… Markus Söder, the state premier of Bavaria, said that the decision to require [hi-fi masks] there was “very simple.”
“If the virus becomes more dangerous, the mask has to get better,” Söder said. He said he thought it was “absolutely necessary” to have a higher level of protection on public transport and in retail and work places. …
In the U.S., we not only lack affordable hi-fi masks, there has been little attempt at standards for mask adequacy. Dr. Nahid Bhadelia, an infectious disease physician at Boston Medical Center, says the U.S. needs a national effort to get hi-fi masks to the public, beginning with releasing a standard for the masks that are available.(The source is here.)
It’s unconscionable that we have the largest use of PPE by American public in history and the quality of these masks is not being moderated, standardized or regulated. (Dr. Nahid Bhadelia, Twitter, Jan 26, 2021, as quoted in this article.)
The new Feb. 1 mask law allows that wearing an N95 would satisfy the ruling; however aside from blocking face shields [by themselves], bandanas, masks with exhalation valves and masks that don’t fit properly, there are no specific standards. The edict says passengers and operators must wear their masks at all times except “for brief periods, such as to eat, drink or take medications”. But Covid-19 transmission doesn’t take food break, and when my neighbors have their masks off (as well as the rest of the time), I’d like hi-fi protection.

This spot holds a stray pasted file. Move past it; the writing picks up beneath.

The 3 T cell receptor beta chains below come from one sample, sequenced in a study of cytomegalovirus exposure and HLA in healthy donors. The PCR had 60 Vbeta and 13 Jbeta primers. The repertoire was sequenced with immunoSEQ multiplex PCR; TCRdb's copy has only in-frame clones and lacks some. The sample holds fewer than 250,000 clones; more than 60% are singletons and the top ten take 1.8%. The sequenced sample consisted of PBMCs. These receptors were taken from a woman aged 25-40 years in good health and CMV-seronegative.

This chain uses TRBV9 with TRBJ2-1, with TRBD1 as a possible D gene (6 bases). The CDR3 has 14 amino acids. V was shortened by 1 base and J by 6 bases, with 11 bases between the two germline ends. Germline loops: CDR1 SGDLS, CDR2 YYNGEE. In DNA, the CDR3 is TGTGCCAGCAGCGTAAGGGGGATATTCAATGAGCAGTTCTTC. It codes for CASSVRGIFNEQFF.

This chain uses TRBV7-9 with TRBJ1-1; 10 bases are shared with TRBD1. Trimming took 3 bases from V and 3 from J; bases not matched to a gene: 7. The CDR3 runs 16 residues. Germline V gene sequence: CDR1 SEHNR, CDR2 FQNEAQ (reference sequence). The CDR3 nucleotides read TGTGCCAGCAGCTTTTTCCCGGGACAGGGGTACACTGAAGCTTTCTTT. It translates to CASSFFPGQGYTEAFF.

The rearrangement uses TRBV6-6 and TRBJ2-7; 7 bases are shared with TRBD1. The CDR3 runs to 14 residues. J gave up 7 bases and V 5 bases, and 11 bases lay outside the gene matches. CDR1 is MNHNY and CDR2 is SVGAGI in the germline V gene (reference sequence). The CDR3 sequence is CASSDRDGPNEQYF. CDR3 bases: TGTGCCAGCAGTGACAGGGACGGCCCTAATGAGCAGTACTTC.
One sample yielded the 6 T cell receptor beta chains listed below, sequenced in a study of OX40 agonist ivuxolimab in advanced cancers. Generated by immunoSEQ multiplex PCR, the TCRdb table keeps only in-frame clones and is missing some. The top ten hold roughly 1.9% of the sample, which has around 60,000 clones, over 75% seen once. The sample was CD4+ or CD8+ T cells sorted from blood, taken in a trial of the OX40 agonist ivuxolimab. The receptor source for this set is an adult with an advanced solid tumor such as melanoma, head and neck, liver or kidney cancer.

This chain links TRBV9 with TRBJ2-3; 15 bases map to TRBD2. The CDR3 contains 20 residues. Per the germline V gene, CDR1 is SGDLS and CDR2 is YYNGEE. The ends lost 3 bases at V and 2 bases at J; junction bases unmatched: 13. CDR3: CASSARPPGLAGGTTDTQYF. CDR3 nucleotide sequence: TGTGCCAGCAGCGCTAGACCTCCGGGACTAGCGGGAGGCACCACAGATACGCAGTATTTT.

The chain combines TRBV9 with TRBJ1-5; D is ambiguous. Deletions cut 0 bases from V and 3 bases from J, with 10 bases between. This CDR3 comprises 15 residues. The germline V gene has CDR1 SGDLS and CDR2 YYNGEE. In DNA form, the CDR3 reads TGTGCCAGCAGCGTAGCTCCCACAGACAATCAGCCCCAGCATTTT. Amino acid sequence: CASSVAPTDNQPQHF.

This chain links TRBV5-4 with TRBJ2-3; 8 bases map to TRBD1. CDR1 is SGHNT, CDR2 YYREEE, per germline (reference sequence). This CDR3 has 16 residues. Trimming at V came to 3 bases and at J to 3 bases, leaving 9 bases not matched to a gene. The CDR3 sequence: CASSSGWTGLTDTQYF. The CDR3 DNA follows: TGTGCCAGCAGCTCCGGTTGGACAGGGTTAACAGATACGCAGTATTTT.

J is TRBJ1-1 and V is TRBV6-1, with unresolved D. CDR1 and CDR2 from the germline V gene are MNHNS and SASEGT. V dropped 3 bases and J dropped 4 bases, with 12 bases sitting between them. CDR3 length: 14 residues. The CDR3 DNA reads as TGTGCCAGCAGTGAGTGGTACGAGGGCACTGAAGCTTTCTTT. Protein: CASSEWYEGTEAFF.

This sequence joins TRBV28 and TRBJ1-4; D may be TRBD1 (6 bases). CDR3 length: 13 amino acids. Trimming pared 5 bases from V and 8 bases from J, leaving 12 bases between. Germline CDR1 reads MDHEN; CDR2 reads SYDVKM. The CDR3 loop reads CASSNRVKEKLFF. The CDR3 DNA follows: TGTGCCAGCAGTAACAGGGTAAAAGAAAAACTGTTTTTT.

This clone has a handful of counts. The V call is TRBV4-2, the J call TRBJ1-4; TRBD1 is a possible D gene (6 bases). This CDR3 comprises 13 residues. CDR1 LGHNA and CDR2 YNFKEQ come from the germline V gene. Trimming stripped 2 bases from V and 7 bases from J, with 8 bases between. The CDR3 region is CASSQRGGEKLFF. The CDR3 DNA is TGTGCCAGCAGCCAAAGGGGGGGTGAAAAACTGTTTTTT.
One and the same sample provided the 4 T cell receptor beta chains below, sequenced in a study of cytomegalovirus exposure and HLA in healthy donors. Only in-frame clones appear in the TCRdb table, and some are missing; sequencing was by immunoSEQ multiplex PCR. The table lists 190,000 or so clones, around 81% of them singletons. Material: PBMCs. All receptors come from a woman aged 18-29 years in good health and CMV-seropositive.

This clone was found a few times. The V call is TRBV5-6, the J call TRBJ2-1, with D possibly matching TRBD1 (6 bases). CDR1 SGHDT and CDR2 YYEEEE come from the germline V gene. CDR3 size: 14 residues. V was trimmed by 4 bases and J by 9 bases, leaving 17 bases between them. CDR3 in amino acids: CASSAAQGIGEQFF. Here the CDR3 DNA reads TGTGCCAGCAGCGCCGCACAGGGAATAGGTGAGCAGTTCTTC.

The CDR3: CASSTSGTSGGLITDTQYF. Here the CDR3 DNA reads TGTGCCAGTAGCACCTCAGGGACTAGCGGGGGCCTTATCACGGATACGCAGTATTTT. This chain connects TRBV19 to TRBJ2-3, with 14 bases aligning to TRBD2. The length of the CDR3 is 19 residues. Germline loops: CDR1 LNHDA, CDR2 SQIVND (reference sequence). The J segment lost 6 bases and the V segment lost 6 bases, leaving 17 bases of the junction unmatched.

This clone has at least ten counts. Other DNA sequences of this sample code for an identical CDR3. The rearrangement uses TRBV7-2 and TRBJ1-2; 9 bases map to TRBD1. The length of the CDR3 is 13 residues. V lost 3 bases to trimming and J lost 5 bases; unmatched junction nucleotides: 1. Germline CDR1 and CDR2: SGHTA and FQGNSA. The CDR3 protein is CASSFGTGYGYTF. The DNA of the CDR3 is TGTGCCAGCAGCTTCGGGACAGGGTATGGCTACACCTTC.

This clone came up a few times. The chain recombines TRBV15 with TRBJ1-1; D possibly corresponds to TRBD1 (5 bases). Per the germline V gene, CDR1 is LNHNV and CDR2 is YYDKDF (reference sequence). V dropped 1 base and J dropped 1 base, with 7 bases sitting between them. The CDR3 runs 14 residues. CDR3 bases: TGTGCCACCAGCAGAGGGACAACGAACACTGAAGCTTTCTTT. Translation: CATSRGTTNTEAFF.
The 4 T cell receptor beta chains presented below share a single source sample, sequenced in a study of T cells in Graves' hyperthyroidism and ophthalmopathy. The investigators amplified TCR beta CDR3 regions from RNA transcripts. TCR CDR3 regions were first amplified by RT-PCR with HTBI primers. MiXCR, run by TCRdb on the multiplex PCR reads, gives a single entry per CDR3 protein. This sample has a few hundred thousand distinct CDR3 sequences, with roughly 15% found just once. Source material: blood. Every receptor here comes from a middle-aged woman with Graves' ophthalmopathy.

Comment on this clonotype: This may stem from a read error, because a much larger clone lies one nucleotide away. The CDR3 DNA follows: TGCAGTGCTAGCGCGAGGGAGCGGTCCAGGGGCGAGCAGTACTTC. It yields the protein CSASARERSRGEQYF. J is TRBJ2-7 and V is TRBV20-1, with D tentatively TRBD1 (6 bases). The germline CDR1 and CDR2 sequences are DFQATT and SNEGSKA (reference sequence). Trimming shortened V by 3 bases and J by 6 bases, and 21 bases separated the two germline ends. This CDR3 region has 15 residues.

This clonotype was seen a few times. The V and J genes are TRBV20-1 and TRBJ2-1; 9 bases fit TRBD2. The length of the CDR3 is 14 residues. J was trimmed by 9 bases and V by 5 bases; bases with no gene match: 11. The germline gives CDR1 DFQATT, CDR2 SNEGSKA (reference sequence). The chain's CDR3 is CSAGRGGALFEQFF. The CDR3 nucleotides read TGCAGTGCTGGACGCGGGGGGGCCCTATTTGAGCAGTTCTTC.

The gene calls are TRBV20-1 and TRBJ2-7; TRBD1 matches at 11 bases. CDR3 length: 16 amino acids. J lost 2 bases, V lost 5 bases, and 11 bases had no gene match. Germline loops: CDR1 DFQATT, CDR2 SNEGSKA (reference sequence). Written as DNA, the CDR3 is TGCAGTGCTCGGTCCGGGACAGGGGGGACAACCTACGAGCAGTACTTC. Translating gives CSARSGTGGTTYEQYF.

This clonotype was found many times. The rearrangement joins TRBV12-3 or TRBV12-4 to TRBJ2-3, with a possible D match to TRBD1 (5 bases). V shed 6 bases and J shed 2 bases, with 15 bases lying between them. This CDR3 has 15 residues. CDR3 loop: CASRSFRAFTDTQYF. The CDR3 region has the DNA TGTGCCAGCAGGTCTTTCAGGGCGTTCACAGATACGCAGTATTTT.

What do you think? Please share your comments. Check back for updates (which I’ll indicate in the title with (i), (ii), etc.).
[i] Without a federal standard, he recommends N95, then the KF94 from Korea, and next the KN95 from China, ideally one with a NIOSH certificate.
[ii] A measurement called the Fitted Filtration Efficiency corresponds to the concentration of particles behind the mask expressed as a percentage of the particle concentration in the chamber air. The overall percentage of FFE, measured in a number of positions, is calculated as 100 × (1 − behind the mask particle concentration / ambient particle concentration). (JAMA Dec. 2020)
[iii] When I wear the hi-fi mask, I get more life out of it with one of those blue masks over it which are around 25 cents).
[v] There is something called a Thermoplastic Elastomer mask that comes up to hi-fi standards, for $15, and is deemed more comfortable than N95s. It still requires purchasing filters, but is sure to get you noticed, especially with goggles, which I’ve also taken to wearing.